Dr. Ed Hamlin is a psychologist and the Clinical Director of the Institute for Applied Neuroscience in Asheville, North Carolina. He has taught at the University of North Carolina at Chapel Hill and at Duke University and currently holds an adjunct faculty position as Professor at Western Carolina University and Associate Professor in the Department of Psychiatry at the University of North Carolina Medical Center. In addition to his clinical work, he conducts research and presents workshops regarding applied neuroscience and brain/mind relationships. He serves as a consultant and supervisor for the clinical staff at a number of facilities throughout the world. He has practiced neurofeedback and applied psychophysiology since the mid-1980s and has taught and utilized these techniques in a variety of settings. He has a particular interest in neuroplasticity and the potential for changing maladaptive brain organization patterns. His current research projects involve examining the impact of early abuse and neglect on the developing brain and examining the brain activity in people with eating disorders.
Mary Ammerman earned her undergraduate degrees in English and Psychology from the University of North Carolina at Chapel Hill and her doctoral degree in Clinical Psychology from Pepperdine University. She believes that all people possess both the power and the ability to heal themselves. To assist with this process, she uses a combination of mindfulness cognitive skills training, acceptance and commitment therapy, EEG brainwave biofeedback, applied neuroscience, warmth, and humor in her practice. Dr. Ammerman also co- teaches introductory neurofeedback courses with Dr. Hamlin and mentors other EEG biofeedback providers throughout the U.S and Canada.
After earning his doctorate at Purdue in 1969, Dr. Steve Gold worked for nine years in residential treatment. The first three years he specialized in working with children and the last six he worked with drug abusing adolescents. To escape the demands of adolescents, he turned to teaching psychology. He taught for 12 years at Western Carolina University and then 12 years at Northern Illinois University, where he was Director of Clinical Training. After moving from Illinois to North Carolina in 2001, he began working in private practice with his good friend Ed Hamlin. For the past 16 years he has been doing individual and couples therapy. When he's not seeing clients, he enjoys running and horseback riding.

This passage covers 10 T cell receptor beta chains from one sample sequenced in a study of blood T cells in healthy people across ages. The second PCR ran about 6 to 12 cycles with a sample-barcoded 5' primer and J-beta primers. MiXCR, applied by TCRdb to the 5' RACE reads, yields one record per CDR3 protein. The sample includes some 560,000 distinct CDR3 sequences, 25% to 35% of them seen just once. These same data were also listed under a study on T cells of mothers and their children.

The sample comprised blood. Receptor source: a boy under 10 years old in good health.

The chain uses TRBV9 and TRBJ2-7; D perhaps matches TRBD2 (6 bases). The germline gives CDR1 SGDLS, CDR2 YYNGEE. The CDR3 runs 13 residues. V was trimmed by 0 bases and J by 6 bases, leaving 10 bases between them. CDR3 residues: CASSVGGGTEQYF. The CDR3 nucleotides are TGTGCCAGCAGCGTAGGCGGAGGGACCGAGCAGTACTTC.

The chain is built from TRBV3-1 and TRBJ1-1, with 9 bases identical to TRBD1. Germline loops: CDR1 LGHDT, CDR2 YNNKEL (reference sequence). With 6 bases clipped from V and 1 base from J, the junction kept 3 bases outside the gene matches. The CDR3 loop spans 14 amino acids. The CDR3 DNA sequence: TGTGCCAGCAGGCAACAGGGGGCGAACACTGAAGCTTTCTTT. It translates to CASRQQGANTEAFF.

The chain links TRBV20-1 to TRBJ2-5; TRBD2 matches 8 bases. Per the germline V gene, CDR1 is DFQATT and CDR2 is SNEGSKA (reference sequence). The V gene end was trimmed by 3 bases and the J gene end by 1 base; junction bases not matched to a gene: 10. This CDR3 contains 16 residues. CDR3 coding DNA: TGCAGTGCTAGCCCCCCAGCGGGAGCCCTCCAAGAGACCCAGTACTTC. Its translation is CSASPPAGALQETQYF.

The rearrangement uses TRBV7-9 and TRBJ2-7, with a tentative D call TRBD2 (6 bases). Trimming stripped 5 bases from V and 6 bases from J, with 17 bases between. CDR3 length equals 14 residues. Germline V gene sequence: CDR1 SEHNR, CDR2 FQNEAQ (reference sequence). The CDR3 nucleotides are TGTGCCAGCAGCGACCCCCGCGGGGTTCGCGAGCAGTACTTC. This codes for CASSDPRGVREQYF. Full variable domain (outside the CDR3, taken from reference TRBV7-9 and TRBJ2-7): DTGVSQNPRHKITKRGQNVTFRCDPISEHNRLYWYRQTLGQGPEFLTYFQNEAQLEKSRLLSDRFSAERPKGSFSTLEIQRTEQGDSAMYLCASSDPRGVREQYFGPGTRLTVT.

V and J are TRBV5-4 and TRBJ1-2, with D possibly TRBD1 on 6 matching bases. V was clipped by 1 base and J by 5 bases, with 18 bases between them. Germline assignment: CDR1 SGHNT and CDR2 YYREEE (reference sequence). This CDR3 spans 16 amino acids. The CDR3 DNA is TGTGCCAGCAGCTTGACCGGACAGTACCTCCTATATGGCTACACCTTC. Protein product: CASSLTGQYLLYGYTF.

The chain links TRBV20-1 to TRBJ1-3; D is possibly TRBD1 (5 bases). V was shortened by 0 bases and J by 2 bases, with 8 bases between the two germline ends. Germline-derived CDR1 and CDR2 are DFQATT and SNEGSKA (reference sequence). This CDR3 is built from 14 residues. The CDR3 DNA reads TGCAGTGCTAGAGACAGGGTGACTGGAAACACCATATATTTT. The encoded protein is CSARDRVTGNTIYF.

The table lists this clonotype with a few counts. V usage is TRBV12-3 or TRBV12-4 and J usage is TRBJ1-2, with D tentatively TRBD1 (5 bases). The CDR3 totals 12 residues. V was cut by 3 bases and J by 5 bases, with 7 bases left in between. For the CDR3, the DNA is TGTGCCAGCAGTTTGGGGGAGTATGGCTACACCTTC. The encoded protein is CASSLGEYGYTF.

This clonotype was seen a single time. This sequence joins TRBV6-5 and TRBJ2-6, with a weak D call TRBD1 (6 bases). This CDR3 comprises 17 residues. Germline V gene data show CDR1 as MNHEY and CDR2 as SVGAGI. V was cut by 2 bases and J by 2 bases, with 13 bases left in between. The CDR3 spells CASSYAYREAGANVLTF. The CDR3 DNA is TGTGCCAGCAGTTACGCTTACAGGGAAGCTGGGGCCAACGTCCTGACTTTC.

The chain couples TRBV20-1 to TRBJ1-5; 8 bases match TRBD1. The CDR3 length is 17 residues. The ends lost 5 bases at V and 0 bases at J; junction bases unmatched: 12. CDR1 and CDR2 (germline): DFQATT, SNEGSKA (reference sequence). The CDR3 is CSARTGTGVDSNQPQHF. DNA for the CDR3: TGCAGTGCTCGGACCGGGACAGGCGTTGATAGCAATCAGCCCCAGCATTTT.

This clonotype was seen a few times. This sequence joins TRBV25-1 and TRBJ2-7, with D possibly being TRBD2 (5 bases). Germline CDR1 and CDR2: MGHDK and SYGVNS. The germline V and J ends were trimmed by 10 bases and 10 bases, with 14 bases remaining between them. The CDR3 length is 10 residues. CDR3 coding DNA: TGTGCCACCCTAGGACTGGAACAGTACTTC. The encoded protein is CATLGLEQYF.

Christie earned a BA in Psychology from UNCA before completing her MS in Clinical Mental Health Counseling at Western Carolina University. She began her work experience at the Institute for Applied Neuroscience by providing individual psychotherapy as well as biofeedback and neurofeedback to adults and adolescents. She also has experience working in an adult residential community where she counseled people with substance use disorders. At this facility, she provided both individual and group sessions where she was able to utilize nature therapy and incorporated spirituality and connectedness into her work with clients. In addition, she really enjoys sharing her passion for neurofeedback with others as an assistant trainer in the Introductory Neurofeedback course offered at IAN. Her genuine nature and compassion for others are strengths Christie brings to the counseling relationship. She uses a humanistic and client-centered approach in which the client and counselor work collaboratively towards the client’s identified goals. She uses an integrative method, including cognitive behavioral therapy, solution-focused, reality therapy, positive psychotherapy, biofeedback, EEG neurofeedback, and mindfulness training. She believes in a holistic approach that deals with the mind, body, and soul of her client. Working collaboratively with her clients allows for the counseling relationship to be client driven. In addition, she believes that clients will gain self-acceptance and self-awareness by sorting through moods, attitudes, thoughts, and behaviors that may be prohibiting their ability to experience contentment in life. Having lived in Asheville since 1999, she has really grown to appreciate Asheville’s eclectic and diverse atmosphere. In her free time she enjoys hiking or eating out at one of the local restaurants with her family.
Illysa Hamlin graduated from University of North Carolina at Asheville in 2007. She began working for the clinic in 2011 doing neurofeedback and Quantitative EEGs. She has been a significant part in the reserach with Dr. Ed Hamlin of eating disorders conducted through Avalon Hills in Logan, Utah. This work utilizes QEEGs to analyze and help recognize trends, as well as looks at the benefit of using neurofeedback in treatment settings. Outside of the office, she stays busy teaching dance classes and fitness courses, and enjoys regular TexMex outings with her husband.